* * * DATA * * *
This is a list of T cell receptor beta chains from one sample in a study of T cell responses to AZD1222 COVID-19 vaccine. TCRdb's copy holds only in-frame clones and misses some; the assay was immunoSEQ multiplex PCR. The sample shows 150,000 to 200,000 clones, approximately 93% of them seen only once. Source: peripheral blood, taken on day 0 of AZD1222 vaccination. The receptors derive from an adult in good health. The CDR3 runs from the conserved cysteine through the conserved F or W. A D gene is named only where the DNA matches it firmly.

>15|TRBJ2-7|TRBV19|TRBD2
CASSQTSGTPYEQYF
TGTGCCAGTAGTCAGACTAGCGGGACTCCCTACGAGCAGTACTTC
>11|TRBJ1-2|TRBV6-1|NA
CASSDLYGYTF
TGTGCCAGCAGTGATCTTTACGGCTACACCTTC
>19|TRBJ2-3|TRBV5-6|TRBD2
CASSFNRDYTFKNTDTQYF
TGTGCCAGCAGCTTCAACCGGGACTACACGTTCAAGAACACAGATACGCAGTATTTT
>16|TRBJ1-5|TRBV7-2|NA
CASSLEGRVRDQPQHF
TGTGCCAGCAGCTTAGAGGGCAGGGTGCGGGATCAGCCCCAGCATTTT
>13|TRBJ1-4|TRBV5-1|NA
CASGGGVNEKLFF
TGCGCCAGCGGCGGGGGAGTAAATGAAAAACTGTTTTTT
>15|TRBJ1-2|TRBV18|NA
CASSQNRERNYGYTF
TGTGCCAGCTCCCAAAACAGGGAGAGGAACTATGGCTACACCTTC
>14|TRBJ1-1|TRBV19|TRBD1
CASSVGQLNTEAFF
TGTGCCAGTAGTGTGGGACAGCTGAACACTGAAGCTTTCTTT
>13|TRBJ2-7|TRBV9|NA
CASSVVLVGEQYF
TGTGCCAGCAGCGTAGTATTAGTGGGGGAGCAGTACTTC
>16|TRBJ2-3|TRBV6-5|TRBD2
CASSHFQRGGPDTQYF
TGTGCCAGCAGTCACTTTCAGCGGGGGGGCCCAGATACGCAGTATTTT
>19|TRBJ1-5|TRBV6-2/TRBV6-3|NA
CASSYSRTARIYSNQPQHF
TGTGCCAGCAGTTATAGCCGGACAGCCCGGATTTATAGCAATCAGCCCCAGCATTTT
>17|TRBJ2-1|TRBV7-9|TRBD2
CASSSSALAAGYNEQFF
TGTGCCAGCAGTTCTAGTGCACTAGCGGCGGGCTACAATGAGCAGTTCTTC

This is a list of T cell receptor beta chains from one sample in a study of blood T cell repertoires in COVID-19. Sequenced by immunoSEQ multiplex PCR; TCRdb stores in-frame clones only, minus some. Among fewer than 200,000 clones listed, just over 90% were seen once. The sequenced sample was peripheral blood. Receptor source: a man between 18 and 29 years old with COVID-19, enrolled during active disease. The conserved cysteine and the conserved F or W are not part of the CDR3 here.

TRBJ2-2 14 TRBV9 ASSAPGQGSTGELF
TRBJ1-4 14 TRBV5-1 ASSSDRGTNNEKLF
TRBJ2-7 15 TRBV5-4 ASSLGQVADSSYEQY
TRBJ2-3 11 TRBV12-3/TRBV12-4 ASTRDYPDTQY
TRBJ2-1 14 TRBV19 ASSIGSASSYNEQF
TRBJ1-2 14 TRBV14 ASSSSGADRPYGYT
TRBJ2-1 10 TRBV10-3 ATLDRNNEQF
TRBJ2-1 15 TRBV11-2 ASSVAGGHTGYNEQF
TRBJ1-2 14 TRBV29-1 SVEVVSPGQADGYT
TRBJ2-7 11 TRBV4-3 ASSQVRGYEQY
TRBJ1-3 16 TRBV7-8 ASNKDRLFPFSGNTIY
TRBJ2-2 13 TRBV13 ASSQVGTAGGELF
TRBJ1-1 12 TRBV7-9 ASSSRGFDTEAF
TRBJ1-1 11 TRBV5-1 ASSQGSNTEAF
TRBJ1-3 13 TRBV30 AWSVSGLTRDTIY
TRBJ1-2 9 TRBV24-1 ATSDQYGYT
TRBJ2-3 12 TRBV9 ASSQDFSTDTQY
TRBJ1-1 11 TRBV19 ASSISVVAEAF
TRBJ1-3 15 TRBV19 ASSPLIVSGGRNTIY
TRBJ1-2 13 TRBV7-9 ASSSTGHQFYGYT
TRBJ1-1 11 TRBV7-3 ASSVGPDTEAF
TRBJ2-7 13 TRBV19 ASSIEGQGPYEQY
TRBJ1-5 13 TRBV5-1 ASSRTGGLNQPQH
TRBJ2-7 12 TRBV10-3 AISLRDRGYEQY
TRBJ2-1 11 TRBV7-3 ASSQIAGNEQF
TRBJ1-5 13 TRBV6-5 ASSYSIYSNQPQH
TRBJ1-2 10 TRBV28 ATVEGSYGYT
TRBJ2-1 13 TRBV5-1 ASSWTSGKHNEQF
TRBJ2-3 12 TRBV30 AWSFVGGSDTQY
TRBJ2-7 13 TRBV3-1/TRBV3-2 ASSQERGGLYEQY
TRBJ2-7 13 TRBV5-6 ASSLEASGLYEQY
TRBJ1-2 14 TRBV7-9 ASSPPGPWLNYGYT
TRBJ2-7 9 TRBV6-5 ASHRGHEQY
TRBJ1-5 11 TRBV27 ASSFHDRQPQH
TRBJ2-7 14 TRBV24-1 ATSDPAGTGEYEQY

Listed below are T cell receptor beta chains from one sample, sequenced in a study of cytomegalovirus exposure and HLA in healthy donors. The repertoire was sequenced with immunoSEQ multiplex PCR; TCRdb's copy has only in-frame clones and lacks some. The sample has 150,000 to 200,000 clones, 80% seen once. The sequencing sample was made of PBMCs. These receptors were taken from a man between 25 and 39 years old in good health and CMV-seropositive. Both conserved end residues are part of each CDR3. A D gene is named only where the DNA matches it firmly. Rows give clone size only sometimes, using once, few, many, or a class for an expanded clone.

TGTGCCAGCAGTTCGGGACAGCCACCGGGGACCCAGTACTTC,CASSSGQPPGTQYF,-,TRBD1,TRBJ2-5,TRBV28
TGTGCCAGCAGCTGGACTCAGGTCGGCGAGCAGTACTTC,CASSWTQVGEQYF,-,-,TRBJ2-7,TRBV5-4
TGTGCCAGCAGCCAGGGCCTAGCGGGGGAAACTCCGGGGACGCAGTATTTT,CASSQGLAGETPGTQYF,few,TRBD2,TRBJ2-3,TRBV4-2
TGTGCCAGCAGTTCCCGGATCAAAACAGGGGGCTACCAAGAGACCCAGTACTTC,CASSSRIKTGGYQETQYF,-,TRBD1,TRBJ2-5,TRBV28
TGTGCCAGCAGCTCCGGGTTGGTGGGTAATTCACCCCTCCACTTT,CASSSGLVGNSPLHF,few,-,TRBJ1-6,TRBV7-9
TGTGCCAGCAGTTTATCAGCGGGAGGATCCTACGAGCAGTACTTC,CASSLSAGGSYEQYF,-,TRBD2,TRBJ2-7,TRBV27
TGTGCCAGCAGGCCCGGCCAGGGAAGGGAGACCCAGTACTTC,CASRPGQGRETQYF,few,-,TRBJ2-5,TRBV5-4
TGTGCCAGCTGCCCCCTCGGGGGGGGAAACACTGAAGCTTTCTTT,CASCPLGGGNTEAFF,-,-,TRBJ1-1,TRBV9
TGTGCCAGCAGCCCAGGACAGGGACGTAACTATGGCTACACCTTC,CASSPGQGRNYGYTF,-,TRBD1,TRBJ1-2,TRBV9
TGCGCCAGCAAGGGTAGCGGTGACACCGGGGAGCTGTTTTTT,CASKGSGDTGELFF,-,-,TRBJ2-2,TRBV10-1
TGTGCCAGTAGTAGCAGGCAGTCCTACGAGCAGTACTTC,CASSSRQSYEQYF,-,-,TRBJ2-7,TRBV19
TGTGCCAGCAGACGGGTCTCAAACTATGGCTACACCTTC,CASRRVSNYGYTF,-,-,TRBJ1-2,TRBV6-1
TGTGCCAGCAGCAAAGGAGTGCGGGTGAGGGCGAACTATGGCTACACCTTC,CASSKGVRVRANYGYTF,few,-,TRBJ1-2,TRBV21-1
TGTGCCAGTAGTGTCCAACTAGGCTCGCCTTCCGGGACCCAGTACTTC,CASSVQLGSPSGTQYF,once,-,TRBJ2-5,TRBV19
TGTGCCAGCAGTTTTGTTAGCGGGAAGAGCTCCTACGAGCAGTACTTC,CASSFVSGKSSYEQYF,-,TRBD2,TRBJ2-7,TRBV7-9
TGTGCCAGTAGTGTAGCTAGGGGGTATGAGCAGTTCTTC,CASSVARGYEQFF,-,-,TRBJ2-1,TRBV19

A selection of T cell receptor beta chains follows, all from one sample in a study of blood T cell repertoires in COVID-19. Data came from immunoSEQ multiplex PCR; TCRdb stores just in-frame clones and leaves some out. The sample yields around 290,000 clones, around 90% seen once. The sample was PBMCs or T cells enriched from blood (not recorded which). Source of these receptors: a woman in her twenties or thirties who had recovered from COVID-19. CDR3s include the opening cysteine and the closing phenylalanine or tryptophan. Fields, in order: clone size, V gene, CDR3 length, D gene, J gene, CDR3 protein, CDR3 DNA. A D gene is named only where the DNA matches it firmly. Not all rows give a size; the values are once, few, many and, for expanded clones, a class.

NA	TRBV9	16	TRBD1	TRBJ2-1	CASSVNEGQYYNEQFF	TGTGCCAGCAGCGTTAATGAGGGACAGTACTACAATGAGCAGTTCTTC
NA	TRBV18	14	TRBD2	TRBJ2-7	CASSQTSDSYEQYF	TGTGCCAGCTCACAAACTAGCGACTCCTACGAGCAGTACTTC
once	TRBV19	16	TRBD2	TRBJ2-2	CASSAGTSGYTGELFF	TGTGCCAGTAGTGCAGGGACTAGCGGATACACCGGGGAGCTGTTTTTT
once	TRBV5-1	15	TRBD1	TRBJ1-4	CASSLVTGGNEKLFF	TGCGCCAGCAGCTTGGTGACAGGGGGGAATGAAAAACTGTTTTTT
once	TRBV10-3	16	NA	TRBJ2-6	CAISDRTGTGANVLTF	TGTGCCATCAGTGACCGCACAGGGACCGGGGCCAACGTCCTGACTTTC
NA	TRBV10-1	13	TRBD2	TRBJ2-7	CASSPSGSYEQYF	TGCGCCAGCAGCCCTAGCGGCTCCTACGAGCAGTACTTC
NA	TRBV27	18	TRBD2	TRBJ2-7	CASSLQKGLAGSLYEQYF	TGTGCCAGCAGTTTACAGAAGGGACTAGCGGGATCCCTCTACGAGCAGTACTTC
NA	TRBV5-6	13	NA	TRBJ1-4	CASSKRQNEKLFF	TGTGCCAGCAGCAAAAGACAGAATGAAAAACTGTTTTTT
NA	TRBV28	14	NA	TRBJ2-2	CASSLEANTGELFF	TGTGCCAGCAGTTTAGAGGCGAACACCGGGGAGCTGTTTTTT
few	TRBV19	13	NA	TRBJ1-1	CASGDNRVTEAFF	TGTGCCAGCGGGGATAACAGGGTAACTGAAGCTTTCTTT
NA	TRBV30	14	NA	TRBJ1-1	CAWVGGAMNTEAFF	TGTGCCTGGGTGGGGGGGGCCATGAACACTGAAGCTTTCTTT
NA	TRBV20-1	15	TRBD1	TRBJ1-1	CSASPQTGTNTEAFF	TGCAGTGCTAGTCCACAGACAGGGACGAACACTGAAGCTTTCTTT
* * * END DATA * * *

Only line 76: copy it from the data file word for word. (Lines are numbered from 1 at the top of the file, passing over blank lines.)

TGTGCCAGCAGCTCCGGGTTGGTGGGTAATTCACCCCTCCACTTT,CASSSGLVGNSPLHF,few,-,TRBJ1-6,TRBV7-9